Illinois River, Tahlaquah, OK, Kayaking Trip

The Illinois River outside of Tahlequah, Oklahoma is a great river, clear water, rocky bottom, and some class I and II rapids to keep things interesting. There are numerous rental services and supposedly a couple shuttle services. Unfortunately, these businesses’ websites are not very informative and many of the numbers are out of service so finding information is difficult.

Put-Ins and Take-Outs

Due to the difficulty in finding a shuttle service we decided to shuttle ourselves. The river here is perfect for this as it makes a huge bend around Sparrowhawk Mountain and US 10 connects the two ends of the curve. So while it takes 12 miles for the river to wrap around the mountain, the road connects on the backside in just two short miles. Additionally, there are two public access points with boat ramps at either end, No Head Public Access upstream and Echota Public Use Area downstream. Patrick decided to strap his Trek mountain bike to the back of the kayak and used this to retrieve the truck. You can read more about how he did it here.

12 Mile River Trip

The map below shows the two points. The location to the south is the where the Echota Public Use Area boat ramp is located. Zoom in and you will notice it is not on the main river but on a small side branch on river right. At the time of our trip, the upstream fork was blocked by trees and the easiest route was to go down river to where the branch reconnected. Falcon Floats is located just downstream of the boat ramp on that branch of the river and has big signs up. So follow the Falcon floats sign and turn up the fork on river right. After a small amount of paddling the branch turns into a lagoon. There will be a second fork to the right, take this one past Falcon Float’s campgrounds. A little bit upstream you will see the concrete boat ramp on your right. The waters leading up to it are excellent fishing as the area makes a perfect fish nursery.

20 Mile River Trip

We did this trip over Labor Day weekend and wanted a little longer trip so we put in further up river at Edmondson Public Access Area. As you can see in the map below, this greatly increased our biking distance. Google proved inaccurate in time though as it only took Patrick 30 minutes to ride back to the truck.


Early morning on the river

If you are looking for peace and quiet on the river I would suggest going before Memorial Day or after Labor Day. Due to the large amount of river outfitters the river can get pretty crowded. Since we went on Labor Day weekend there were times when it felt we were in a sea of rafts and kayaks. Thankfully most of the outfitters want their boats in by 5 or 6 pm so at night we had the river mostly to ourselves. If you want to avoid the crowds completely, going in the off season when the outfitters close down, is the way to go.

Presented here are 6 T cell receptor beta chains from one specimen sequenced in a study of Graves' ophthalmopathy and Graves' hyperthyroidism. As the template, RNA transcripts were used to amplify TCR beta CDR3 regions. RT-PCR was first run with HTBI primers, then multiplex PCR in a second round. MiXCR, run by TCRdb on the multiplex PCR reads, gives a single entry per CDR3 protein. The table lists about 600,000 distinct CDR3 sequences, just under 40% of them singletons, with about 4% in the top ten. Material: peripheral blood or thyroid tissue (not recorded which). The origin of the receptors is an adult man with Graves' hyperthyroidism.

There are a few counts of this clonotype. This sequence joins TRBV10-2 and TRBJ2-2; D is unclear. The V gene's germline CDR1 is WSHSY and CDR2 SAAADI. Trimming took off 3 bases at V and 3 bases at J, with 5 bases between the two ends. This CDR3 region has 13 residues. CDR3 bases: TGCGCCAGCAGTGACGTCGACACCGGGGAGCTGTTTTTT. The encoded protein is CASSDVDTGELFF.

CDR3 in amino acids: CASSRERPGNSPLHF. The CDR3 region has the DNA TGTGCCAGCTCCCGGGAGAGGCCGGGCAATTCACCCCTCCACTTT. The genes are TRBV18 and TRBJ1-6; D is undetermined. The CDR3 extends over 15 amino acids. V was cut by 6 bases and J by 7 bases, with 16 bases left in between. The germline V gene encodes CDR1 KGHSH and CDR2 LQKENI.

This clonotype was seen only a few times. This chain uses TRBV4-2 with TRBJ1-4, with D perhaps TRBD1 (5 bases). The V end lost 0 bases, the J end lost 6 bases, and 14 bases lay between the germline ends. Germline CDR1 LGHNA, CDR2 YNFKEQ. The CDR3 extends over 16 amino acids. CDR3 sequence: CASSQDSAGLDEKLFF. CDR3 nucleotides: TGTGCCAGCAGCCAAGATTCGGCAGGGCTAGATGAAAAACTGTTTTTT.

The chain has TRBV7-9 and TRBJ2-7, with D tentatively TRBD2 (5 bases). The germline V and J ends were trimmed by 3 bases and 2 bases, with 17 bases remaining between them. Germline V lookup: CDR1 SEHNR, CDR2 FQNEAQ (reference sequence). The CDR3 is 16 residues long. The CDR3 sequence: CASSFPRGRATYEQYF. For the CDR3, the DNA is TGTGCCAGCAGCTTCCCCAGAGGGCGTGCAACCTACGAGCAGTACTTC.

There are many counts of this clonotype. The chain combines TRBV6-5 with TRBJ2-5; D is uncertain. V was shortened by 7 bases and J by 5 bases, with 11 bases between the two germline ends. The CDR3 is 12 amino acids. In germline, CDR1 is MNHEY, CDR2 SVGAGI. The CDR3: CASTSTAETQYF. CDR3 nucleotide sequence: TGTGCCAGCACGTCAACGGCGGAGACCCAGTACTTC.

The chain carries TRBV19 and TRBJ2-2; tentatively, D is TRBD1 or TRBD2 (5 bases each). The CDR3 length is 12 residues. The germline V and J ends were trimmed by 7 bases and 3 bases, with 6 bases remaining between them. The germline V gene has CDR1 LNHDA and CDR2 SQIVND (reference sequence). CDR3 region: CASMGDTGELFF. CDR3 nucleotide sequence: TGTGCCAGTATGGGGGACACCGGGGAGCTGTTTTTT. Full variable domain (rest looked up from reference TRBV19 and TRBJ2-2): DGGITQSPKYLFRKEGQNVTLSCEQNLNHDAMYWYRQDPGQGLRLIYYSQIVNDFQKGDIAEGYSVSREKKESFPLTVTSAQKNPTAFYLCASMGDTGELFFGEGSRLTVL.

River Conditions

This Illinois River on the weekend we were kayaking was running about 500cfs and 5 feet deep at the Talaquah gauge. At this level, there were some class I and II rapids. When the river is at greater depths the rapids would most likely smooth out as there weren’t rocks sticking out. At five feet there were only a couple places where we dragged bottom. Careful navigating could probably have avoided even these. If the depths are lower there would be much more walking the boats. At 500 cfs we were moving pretty quickly. Going through rapids without paddling we were probably traveling at about 10mph. There were some slow areas where we were almost at a standstill when not paddling. Still were only on the river around 10-12 hours total over the weekend and traversed the 20 miles with very little strong paddling.


The river’s rocky bottom is matched by a gravel shoreline with nicely graded beaches. There was no shortage of really nice campsites with nice wide beaches and shade trees. All the rocks made building a fire ring easy. The flip side to that is you definitely need a camping pad for this trip. If you have room you may even want to double up. The water in the river is clear, free of silt, and tastes great after being filtered with our Sawyers. We only brought one gallon of water and filtered the rest as we needed it.

Many of the shuttle services also have campgrounds so if you want electric and water you can stop for the night in one of them. On the other hand, if you prefer to rough it like us, you will have a good chance of finding a stretch of river all to yourself.

Try it Out!

Overall, this section of river was a great choice for a weekend trip. The river is clean, full of fish, and lined with great campsites. Give it a try your next weekend and you won’t be disappointed.